What was expected to be a dull first meeting of the year, turned out to be an exciting ECB meeting with ECB president Mario Draghi opening the door widely for new ECB action in March. While today’s ECB meeting will again feed bold speculations about what could happen in March, the question remains whether Draghi will really be able to deliver on his promise.
No action today but probably in March. This is the bottom line of today’s ECB meeting. Interest rates and all else were kept on hold. However, ECB president Draghi sounded much more concerned about the outlook for the Eurozone economy, both in terms of growth and inflation, than six weeks ago. Draghi explicitly mentioned the renewed sharp drop in oil prices, the appreciation of the euro (let’s not forget, the side-effect of Draghi’s monetary policy own goal in December) and the slowdown of emerging markets and China. In addition, Draghi mentioned the volatility in financial and commodity markets as one of the factors behind the increase in downside risks since the start of the new year.
Against this background, Draghi sent several strong messages, hinting at new ECB action at the next ECB meeting. First of all, Draghi reintroduced the concept of explicit forward guidance by stating that “we expect them [key ECB interest rates] to remain at present or lower levels for an extended period of time”. In our view a clear indication that despite having announced the lower bound for interest rates several times of the last years, the ECB is again considering cutting rates. Moreover, an even stronger hint at new action was given with the sentence “it will therefore be necessary to review and possible reconsider our monetary policy stance at our next meeting in early March”. According to Draghi, “work will be carried out to ensure that all the technical conditions are in place to make the full range of policy options available for implementation, if needed”. A bit of a surprise as we thought that all possible options had already been on the table back in December.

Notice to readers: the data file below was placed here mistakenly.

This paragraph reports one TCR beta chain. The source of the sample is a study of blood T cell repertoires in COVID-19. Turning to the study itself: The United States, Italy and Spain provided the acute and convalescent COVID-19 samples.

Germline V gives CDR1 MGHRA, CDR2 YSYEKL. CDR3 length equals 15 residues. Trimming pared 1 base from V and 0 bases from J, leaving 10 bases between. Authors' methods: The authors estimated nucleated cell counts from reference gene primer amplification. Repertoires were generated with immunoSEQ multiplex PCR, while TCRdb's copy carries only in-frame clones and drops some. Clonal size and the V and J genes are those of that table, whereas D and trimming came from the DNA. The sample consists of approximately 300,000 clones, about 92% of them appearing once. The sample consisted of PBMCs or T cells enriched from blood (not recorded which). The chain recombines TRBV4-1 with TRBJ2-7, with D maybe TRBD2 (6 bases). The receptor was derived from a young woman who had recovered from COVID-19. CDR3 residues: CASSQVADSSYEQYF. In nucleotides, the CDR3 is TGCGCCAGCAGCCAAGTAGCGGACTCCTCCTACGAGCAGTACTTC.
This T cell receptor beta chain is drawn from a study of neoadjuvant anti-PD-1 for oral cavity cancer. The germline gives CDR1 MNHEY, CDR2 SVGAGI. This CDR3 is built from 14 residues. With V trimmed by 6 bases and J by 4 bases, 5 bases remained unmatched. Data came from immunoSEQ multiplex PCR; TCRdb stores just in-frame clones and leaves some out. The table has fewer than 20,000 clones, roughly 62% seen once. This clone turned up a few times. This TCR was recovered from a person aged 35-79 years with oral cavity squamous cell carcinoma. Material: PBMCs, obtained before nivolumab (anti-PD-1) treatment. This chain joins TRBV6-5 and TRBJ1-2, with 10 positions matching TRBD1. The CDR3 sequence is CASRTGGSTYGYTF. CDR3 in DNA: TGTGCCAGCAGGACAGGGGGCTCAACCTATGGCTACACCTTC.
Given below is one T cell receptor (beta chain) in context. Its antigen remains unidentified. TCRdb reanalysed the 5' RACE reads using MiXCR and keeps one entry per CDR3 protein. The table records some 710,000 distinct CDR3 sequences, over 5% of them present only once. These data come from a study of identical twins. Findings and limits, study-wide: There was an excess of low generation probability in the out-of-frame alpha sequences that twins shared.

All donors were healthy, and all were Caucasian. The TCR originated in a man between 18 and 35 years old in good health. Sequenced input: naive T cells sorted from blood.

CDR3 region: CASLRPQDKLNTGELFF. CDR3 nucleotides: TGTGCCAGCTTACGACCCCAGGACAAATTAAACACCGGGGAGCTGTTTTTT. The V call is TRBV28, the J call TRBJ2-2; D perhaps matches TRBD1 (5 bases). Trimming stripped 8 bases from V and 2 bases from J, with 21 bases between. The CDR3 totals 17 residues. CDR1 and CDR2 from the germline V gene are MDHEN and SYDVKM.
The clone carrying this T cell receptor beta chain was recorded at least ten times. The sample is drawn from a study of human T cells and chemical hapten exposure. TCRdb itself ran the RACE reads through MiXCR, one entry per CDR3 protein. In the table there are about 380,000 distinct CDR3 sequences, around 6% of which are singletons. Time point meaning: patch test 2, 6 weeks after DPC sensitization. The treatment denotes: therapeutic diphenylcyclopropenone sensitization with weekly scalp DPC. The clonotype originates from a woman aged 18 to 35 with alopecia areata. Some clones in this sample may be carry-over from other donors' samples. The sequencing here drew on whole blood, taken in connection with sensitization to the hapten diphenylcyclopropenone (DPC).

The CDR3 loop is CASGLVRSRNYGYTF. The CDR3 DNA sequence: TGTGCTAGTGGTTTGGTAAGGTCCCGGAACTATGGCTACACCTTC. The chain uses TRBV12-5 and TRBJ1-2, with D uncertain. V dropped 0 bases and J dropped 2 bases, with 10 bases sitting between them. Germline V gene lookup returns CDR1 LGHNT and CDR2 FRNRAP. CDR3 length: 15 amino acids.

Financial markets reacted enthusiastically to Draghi’s hints and the euro exchange rate dropped immediately. The question, however, is whether and what the ECB can really deliver in March. Let’s not forget that the outcome of the December meeting looked like a compromise between doves and hawks, with the ECB eventually delivering less than markets had expected. Admittedly, at least the external environment for the Eurozone economy has worsened since the December meeting but it is unclear what the ECB can do to tackle low prices. It is hard to imagine that oil purchases will be on the agenda in March. Nevertheless, unless oil prices rebound in the coming weeks or the Eurozone economy surprises to the upside, it will again be difficult for the ECB not to deliver with new action in March. Judging from today’s comments, the most likely common denominator for both hawks and doves should be another rate cut (perhaps the idea of a two-tier deposit rate will be dug out again), possibly combined by another marginal fine-tuning of QE.
All in all, today’s ECB meeting shows that Mario Draghi is always in for a good surprise. Every time it looked as if the ECB was done with its stimulus and willing to wait until all measures have had enough time to unfold their full impact, Draghi puts another log on the fire. Even if the big question remains whether Draghi can actually make markets’ new dreams come true. We might not hear Draghi sing at a press conference but for now Draghi has today again reminded everyone that “it ain’t over till it’s over”.